Eat it like it is

Eat it like it is.

I don’t like onion bagels. I don’t ask for onion bagels. The poor barista seemed new, rushed, overwhelmed. He must have grabbed an onion bagel from the same tray that displayed my beautiful multigrain bagel in front. I didn’t realize it until I tore open the bag an hour later at my desk, ready for my second breakfast.

I don’t like them toasted, either. Why bother, when multigrain is so tasty, with just the right amount of cream cheese. But here I have a toasted onion bagel.

For a full minute I had to talk myself down from being on the verge of that cliff–frustration, criticism, blame. The morning ruined. I never would have expressed that sentiment to anyone, of course. It doesn’t fit the impression I would like people to have of me. I would’ve lied. But I would’ve allowed it to color my mood for the morning–already tinted by fitful sleep, my husband leaving town today with the kids while I’m anticipating/dreading a doctor appointment. I had already been lying, wearing the mask of okay-ness.

Life is an onion bagel, toasted. It’s perfectly prepared to shatter our masks, challenge ego’s desires, wake us up from self-centeredness, pop our balloon of narrow expectations and demands. Apparently, life wants us to be present for it, to be honest, to be open-hearted. That’s how I say I want to be. It’s a life-long journey.

Ram Dass used to quote a surly cook who refused to honor specific requests: “Eat it like it is.” That is my mantra for the day. Taste life, just as it is. Even if it doesn’t meet your requirements. Especially when it doesn’t.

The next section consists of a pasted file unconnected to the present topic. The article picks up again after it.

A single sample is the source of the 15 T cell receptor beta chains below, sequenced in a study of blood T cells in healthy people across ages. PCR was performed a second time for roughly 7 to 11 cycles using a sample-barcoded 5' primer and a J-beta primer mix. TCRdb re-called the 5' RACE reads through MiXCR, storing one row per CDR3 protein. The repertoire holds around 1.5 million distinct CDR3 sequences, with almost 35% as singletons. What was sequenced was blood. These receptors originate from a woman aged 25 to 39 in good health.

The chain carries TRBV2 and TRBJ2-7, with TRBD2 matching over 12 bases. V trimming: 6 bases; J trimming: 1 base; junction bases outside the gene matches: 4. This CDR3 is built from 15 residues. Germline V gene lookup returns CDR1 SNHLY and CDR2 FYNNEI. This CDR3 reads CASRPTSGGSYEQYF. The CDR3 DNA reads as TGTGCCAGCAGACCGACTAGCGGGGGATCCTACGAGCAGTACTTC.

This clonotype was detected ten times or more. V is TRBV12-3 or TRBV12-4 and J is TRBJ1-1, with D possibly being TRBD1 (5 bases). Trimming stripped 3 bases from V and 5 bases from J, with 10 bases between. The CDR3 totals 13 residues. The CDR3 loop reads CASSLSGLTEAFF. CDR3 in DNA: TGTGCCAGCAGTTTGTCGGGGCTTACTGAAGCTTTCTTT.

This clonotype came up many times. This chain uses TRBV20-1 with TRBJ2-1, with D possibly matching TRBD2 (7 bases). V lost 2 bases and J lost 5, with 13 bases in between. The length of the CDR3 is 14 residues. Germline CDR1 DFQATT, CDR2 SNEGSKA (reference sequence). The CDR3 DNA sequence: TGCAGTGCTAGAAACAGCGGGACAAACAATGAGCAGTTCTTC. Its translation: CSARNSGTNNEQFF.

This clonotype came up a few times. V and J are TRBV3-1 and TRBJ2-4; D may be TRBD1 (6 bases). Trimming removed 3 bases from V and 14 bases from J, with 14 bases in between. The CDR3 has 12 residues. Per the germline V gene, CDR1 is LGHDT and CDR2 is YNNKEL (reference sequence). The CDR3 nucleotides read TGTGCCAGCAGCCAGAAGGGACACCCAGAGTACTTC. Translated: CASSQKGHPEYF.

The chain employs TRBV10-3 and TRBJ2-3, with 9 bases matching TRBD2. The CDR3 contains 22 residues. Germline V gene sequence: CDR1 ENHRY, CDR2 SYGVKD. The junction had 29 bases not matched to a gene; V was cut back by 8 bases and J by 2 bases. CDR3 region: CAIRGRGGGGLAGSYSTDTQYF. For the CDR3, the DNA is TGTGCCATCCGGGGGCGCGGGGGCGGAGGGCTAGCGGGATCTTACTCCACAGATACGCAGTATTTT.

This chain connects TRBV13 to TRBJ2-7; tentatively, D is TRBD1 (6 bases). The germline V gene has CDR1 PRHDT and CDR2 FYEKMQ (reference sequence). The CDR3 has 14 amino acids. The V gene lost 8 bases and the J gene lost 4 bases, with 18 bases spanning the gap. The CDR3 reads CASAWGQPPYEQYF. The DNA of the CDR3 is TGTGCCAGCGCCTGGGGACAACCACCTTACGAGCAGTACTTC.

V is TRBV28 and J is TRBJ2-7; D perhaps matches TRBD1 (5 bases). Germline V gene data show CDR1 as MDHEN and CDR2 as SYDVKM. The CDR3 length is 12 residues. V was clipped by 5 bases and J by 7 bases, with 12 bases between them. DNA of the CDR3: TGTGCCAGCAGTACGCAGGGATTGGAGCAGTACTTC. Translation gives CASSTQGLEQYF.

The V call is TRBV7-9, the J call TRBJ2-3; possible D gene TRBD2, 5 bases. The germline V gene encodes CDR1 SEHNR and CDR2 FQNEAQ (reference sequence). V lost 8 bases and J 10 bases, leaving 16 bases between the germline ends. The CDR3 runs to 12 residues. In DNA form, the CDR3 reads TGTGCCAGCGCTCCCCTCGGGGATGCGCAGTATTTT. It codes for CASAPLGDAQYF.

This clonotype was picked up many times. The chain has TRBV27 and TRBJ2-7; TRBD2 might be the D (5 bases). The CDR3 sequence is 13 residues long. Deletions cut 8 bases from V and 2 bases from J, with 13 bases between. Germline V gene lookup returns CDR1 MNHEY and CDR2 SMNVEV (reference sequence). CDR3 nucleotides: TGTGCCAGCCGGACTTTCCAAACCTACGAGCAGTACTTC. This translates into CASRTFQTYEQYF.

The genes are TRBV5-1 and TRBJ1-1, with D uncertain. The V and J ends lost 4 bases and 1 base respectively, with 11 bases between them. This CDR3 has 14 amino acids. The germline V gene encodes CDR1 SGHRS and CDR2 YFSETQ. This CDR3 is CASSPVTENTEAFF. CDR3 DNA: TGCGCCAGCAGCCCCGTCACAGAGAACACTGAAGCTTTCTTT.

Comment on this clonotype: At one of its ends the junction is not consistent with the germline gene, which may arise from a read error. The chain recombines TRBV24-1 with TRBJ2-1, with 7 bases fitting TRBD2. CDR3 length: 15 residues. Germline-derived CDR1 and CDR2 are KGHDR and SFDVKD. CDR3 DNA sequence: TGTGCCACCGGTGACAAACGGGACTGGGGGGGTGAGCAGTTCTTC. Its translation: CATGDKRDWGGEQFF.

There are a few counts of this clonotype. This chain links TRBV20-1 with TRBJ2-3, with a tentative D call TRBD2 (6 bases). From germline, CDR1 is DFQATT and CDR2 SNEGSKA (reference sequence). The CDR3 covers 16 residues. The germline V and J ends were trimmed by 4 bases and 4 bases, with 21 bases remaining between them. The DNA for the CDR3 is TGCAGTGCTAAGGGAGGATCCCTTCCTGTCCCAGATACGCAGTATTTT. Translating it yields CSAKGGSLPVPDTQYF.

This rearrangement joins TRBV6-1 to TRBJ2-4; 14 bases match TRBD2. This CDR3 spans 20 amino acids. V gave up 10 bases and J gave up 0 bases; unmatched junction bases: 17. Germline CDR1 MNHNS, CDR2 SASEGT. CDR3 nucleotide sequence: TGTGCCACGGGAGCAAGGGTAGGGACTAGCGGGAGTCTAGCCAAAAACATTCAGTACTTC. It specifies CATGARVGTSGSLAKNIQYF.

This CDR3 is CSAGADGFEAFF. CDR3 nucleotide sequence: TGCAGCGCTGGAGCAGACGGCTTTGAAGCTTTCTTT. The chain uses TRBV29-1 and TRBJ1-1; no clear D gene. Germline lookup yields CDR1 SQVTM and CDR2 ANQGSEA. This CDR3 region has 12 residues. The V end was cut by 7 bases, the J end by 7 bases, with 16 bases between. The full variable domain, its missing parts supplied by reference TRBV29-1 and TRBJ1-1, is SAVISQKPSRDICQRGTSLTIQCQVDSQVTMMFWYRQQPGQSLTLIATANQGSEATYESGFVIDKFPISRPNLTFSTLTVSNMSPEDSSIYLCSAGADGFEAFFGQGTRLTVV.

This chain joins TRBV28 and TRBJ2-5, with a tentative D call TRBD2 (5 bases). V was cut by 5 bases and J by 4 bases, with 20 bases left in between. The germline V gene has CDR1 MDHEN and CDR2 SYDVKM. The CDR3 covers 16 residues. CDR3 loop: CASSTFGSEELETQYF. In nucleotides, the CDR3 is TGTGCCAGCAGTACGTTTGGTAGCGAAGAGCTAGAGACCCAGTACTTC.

Remembering this, as I write, I humbly come back to the present. To my honestly shaky, uncertain existence, my genuinely soft heart. I am grateful to my dharmapala/protector of awareness: a toasted onion bagel. With cream cheese.


  1. In my humble(or not) opinion, keeping frustration, disappointment bottled up is a mistake that hurts an individual, unless, unlike me, that individual is Teflon. I, for one, as you may know, express myself to those who can’t follow a simple order (bagel), can’t compose a grammatically correct sentence when in a management position, show rudeness when speaking to customers, etc. You get the idea. These folks need to learn from their mistakes, and if not called on them will continue to make them. Present company excluded, except for me. You’re a good person and I’m proud to know you; however, I can’t roll like you, more’s the pity for me. Believe me, I wish I could! And for the record, I like onion bagels better than multigrain! Go figure. 🙂 R

    Sent from my iPhone


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